So, spin forward over 5 years of growing as a professional photographer and I find myself meeting up with a friend and us shooting on our Leicas. He's excited about it, and i'm happy that i'm shooting for fun rather than a job - I was commissioned out. Even over a day, my abilities to focus got better, I was also vicariously living through my friend's excitement for the camera and maybe wasn't so harsh on my 6 year mal-loved Leica with it's worn through strap. We were photographing our journey to Mr Cad in Victoria and, something clicked. I got really used to the rangefinder focusing system which is just cumbersome and slower to the point you miss your shot unless you trust your instincts. I started to really see value in range focusing for street photography and i noticed how much more fluent i was getting. Set it to Iso 800-1600, don't shoot it wide open and keep the shutter speed high. Luckily we were shooting black and white TRIX film as i HATED the colours out of this thing.
But, as many of you know, and as i realised as i got more knowledgeable about film cameras, film processes and film stocks, it became very apparent that it was not the Leica I hated but the lens i owned. A lesson for all is that, on a film camera, the Lens and the film used is what determines your final image. The film camera is just the box that the lens and film interact within. It was time to get rid of my cold, overly sharp 35mm 2.8 Zeiss (I had downgraded my 2.0 in New York when my bank card hit 0 given me just enough dollars to get through the trip)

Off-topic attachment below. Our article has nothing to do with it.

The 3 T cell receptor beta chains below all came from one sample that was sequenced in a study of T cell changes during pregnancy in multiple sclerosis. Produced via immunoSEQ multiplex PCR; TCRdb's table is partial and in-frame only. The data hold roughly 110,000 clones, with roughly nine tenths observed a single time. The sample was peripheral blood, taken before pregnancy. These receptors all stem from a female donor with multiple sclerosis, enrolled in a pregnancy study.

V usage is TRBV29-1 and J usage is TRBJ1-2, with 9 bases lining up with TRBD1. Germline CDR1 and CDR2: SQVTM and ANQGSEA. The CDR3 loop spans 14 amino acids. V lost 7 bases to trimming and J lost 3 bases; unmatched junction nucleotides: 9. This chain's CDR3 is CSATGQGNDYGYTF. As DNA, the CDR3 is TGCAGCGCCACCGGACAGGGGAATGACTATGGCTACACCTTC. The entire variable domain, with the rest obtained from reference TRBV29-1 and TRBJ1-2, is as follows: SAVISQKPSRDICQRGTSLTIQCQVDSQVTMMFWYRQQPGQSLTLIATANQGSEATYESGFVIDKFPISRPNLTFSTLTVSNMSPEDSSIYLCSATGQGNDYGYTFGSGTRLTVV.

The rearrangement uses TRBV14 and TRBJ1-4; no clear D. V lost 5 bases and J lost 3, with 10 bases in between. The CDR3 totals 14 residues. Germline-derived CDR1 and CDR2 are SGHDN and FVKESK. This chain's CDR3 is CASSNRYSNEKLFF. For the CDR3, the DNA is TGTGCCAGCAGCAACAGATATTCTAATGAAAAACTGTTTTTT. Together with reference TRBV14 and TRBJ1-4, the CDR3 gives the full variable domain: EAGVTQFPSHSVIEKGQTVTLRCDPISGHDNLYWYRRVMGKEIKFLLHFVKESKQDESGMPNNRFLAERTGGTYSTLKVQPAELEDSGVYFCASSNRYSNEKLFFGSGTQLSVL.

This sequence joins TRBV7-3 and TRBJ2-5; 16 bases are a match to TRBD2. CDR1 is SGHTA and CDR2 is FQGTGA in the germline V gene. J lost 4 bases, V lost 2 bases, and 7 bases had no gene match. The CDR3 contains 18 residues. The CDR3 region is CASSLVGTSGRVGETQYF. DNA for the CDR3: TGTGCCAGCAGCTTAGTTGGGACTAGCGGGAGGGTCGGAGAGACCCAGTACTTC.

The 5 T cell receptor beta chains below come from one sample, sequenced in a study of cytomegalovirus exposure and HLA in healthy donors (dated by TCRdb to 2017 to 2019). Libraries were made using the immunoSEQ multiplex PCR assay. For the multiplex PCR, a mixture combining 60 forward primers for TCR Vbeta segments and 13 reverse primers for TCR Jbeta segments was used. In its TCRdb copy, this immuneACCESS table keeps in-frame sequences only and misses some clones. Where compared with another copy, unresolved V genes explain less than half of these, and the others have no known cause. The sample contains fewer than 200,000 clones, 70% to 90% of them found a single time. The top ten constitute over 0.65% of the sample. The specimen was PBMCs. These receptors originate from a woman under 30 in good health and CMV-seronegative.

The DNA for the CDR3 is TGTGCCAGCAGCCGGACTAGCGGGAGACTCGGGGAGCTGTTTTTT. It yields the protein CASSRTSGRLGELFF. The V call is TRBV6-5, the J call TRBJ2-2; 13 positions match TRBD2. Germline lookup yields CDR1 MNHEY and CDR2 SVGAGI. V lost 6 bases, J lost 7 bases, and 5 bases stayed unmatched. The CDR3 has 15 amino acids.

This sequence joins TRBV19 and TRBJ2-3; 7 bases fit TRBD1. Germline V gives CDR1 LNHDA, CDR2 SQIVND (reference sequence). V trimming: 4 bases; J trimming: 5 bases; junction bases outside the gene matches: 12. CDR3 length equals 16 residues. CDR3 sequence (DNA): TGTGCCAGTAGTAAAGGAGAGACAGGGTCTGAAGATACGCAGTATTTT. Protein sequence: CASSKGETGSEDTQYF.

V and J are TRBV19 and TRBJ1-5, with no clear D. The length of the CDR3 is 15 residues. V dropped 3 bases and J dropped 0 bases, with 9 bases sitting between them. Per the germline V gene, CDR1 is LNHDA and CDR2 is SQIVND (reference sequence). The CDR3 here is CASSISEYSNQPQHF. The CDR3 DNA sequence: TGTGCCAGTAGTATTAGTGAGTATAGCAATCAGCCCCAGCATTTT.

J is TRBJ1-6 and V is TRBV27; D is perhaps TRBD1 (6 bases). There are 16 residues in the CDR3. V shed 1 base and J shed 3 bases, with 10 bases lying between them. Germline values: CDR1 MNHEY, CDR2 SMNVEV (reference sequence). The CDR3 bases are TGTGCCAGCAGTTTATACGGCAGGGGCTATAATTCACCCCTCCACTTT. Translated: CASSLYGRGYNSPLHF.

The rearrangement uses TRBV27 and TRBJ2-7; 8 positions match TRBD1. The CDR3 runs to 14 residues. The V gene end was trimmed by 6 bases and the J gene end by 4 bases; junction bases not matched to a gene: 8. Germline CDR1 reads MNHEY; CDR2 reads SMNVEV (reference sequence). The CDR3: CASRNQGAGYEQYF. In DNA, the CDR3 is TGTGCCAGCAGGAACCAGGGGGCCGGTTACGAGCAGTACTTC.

Last weekend, after my street photography session, I stomped into The Classic Camera, bought the first camera strap i've ever loved and the traded my Zeiss in for a 28mm Leica Elmarit 2.8. On a rangefinder, the lens you use bring up framelines. 35mm ones are mid size, 50 is a smaller square and 90mm is target practice. The square is the area that will be your photo. A 28mm however is the full width and height of the Rangefinder window. Immediately, i didn't have to do that extra thought process of making sure my story i wanted was inside the image area of the 35mm lens frame-lines. When you have the full width, you just focus and take the photo.
In only a few days of getting the right lens for me (warmer and more classic) and a strap that's comfortable and I like the look of (i'm so fickle) it has completely changed my enjoyment of my images from my Leica and the camera itslef. I haven't left the house without it since.
I've gone from having a paperweight heirloom that emotionally will always have a place in my bag to something that i can put that time in with with fighting it. i'm glad i stuck with it, i got to know it, and pushed through with it. It's by far the most complex relationship i've ever had with a camera.
If you have a film camera you don't like the photos from, it's probably the lens or the film lens combination you're working with. If you don't like the ergonomics of the film camera, it's time to get a new camera.
I don't think there's much that would interest people in this article but the thing to take away is, having an emotional connection and excitement about a camera gets you shooting and more likely to take it out. t's not always the best camera, it might just be the one that feels right, suits your eye, looks good etc. Once you find that, you're going to take the best photos you ever will.